Strategic Fuel Breaks Help Firefighters Contain the Wildhorse Fire

The Bureau of Land Management’s Upper Snake Field Office in Idaho contributed the following article to show some of the successful sagebrush country conservation practices they are implementing. BLM staff identified an area in southeast Idaho as having potential fire risk. They established fuel breaks, which is a gap in vegetation or other combustible material, which act as barriers to slow or stop the progress of a fire. The following is a success story on how a network of fuel breaks prevented a fire from growing much larger than it did.

Contact: Joel Gosswiller, Fire Management Officer, Idaho Falls District, BLM.  208-524-7601


Driven by strong winds, the Wildhorse Fire rapidly spread across the rangeland.

The Wildhorse Fire, ignited by lightning west of Blackfoot, Idaho on the afternoon of July 30, 2017, quickly spread across the grass and sagebrush landscape managed by the Bureau of Land Management (BLM).  Despite an aggressive initial attack, the fire quickly grew to 2,000 acres within the first hour after being reported. Multiple air tanker drops in the evening did little to slow the wind-driven, rapidly spreading fire and its extreme fire behavior.  As with most fires, the Wildhorse continued into the night threatening public and private property, infrastructure and, in this case, priority Greater Sage-grouse habitat known for its stable populations of breeding birds in the area.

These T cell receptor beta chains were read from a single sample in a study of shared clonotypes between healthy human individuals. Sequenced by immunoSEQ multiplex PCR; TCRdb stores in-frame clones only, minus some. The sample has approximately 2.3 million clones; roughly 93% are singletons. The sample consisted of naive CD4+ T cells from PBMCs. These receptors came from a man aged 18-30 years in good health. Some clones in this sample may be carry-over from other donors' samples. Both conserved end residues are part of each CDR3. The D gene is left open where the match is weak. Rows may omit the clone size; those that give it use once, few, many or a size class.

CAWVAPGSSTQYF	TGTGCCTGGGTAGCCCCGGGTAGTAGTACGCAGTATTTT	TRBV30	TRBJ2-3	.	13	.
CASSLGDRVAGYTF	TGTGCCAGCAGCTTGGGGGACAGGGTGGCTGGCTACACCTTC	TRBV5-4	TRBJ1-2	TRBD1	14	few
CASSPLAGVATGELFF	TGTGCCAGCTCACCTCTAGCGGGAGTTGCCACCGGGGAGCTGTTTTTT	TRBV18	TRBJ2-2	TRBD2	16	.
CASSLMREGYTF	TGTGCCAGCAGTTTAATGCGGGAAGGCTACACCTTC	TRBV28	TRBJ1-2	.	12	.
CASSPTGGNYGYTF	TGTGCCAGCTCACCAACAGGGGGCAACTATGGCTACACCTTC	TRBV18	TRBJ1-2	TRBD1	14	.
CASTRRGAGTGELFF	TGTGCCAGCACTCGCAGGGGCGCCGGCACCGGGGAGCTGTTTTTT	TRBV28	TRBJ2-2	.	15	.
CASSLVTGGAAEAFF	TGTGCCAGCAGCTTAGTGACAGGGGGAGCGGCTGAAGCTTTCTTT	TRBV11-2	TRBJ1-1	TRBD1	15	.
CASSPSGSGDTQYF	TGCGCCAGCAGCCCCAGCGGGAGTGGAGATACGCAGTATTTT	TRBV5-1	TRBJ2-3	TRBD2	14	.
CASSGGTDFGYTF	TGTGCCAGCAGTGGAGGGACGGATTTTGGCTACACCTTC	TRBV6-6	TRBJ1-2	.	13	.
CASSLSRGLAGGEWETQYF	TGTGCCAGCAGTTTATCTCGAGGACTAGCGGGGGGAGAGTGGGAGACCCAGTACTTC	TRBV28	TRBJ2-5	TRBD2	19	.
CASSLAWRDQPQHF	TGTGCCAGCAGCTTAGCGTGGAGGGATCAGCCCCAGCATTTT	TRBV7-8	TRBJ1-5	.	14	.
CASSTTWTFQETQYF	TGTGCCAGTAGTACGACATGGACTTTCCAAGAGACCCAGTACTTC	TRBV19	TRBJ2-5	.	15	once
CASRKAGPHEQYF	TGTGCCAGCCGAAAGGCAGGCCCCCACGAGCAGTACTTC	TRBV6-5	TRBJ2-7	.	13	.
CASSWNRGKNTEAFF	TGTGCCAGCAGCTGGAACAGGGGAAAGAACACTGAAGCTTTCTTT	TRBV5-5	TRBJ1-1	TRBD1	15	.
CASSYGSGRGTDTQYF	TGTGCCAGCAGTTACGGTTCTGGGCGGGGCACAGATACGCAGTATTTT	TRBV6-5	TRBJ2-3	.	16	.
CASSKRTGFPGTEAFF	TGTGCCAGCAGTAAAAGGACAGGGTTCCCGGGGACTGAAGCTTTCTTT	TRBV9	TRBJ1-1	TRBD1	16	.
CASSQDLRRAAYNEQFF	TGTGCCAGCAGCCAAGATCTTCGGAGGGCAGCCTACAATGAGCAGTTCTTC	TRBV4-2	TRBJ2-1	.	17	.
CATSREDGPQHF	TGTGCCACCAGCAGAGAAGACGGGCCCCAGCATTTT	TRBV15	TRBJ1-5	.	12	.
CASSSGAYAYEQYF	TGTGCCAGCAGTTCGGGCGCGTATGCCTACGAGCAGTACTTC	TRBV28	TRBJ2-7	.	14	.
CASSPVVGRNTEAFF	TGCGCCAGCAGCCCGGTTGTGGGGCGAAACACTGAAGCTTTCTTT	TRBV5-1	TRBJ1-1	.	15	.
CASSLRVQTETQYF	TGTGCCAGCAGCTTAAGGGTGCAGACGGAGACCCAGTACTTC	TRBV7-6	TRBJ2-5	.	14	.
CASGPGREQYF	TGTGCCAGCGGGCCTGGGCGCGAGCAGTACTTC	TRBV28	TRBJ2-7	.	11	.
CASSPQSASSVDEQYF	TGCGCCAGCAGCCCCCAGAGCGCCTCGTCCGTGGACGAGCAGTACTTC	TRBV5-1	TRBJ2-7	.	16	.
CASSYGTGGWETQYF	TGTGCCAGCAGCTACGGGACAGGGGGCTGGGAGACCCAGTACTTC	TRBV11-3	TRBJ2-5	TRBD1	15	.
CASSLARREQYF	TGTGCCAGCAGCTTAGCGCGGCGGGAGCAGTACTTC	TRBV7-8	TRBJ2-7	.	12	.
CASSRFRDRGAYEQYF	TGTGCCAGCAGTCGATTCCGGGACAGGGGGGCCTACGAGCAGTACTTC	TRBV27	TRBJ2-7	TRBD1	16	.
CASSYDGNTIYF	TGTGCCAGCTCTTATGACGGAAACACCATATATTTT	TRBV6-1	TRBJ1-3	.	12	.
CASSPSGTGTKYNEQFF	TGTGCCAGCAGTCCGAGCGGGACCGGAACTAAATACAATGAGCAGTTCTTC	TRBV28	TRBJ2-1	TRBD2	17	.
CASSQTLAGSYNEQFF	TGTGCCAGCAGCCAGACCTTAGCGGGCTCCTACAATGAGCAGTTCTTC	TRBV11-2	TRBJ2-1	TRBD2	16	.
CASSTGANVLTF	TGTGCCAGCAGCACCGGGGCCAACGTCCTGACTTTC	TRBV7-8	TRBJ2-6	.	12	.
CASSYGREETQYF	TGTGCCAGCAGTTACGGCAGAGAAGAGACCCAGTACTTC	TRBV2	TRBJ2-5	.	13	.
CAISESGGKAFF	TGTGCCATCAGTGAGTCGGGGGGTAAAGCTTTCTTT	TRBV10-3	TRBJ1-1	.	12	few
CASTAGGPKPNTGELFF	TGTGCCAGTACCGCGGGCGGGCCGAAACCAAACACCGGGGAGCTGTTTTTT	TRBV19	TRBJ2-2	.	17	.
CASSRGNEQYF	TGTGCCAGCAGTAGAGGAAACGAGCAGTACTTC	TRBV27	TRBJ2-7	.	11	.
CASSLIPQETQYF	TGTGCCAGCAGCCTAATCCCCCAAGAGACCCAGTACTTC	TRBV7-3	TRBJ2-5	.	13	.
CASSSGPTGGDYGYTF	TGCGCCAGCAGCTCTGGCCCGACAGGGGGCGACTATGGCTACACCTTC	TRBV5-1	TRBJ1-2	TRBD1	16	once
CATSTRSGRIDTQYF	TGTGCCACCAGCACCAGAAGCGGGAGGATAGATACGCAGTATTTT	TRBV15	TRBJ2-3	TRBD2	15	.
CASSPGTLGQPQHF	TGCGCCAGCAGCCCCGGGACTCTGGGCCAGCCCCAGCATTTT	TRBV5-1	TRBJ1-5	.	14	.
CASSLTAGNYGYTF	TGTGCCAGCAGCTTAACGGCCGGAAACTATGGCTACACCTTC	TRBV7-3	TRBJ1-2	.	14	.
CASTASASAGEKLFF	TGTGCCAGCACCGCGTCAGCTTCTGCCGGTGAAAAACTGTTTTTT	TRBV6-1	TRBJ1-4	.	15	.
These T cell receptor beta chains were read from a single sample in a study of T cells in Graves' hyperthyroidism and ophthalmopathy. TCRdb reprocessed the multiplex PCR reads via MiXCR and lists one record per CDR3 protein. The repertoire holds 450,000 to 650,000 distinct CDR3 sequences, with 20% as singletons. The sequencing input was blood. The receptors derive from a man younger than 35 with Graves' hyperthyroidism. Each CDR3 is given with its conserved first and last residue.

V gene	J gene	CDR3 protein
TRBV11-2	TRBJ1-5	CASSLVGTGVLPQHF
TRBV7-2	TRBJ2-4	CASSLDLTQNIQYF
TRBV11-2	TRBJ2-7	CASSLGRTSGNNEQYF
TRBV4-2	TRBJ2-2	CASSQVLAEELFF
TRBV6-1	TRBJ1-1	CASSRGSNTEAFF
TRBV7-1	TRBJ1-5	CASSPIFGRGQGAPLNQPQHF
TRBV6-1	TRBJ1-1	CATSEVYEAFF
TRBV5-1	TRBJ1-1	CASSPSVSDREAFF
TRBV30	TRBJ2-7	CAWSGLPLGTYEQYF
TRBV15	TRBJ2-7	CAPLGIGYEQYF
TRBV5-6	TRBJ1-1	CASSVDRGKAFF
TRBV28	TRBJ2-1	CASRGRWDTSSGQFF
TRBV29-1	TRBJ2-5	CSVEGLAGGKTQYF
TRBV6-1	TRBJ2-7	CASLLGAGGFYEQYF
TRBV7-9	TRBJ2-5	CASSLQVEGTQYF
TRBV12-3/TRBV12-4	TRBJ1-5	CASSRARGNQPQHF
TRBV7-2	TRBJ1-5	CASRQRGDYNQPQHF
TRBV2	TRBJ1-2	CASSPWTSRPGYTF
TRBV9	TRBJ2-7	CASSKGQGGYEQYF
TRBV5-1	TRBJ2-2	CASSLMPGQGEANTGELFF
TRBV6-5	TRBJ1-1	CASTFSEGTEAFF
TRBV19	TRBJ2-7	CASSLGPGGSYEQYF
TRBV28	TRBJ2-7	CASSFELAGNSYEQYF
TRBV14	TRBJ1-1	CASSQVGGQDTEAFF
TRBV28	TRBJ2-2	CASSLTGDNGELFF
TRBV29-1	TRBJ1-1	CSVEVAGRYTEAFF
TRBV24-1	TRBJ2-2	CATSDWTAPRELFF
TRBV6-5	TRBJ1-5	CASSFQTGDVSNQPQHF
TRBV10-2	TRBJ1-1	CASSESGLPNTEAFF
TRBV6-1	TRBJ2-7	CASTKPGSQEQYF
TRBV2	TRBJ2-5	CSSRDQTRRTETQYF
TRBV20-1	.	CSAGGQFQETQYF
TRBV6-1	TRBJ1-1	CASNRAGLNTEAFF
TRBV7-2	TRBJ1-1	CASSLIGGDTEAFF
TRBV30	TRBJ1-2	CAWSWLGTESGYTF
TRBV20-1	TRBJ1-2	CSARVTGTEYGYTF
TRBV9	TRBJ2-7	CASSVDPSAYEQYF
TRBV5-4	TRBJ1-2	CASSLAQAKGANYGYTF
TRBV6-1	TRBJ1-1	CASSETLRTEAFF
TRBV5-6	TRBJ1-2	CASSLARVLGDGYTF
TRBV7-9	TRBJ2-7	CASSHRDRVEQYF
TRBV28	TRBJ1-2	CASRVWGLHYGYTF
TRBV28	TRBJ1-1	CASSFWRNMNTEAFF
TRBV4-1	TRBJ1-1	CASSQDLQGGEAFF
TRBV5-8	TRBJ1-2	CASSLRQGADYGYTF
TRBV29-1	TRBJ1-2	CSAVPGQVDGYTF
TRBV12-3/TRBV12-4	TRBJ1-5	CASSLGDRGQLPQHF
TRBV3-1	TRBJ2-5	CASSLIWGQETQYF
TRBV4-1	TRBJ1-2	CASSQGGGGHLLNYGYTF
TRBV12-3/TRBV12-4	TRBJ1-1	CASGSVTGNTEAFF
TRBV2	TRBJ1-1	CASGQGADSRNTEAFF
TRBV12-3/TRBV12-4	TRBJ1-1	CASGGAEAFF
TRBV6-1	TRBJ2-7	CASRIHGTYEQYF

The BLM had proactively constructed a network of fuel breaks in the area beginning in 2006 because the area consistently experienced wildfire starts, high winds and rapidly spreading fires.  The fuel breaks consisted of mowing a 150-foot swath along both sides of selected roads determined to be strategic for fire suppression operations and response time.  These swaths were designed to provide an area of reduced fuel to slow approaching fires and provide a safe anchor point for firefighters to work.


Serviceberry Butte Road where the Wildhorse Fire intersected the fuel breaks.

The Wildhorse Fire intersected three of these fuel breaks, one decommissioned and two actively maintained (see below map).  Burning with extreme behavior, the fire crossed the decommissioned fuel break surrounding Rock Creek Corral Road. Decisions in early 2017 to no longer maintain this fuel break were due to rocky site conditions making maintenance difficult. The fire continued west and southwest toward the active fuel breaks along Serviceberry Butte Road and Cox’s Well Road. Although fire behavior decreased in the early morning hours of July 31, it gained intensity and became erratic as temperatures rose in the afternoon. It was during this second day of erratic fire behavior that the fuel breaks along Serviceberry Butte Road and Cox’s Well Road proved their value and ultimately contributed to full containment of the fire.

These fuel breaks allowed firefighters to use the stretches of reduced fuel to their advantage in establishing a safe anchor point from which to enhance their direct-control tactics ahead of the fire’s approach. The investment in a network of fuel breaks provided an invaluable tool that enabled firefighters to stop the fire’s advance, holding the acreage burned at approximately 27,000 acres.

This map depicts the Wildhorse Fire as a gray polygon with the fuel break networks and surrounding roads shown in blue.

Wildhorse Fire K8KD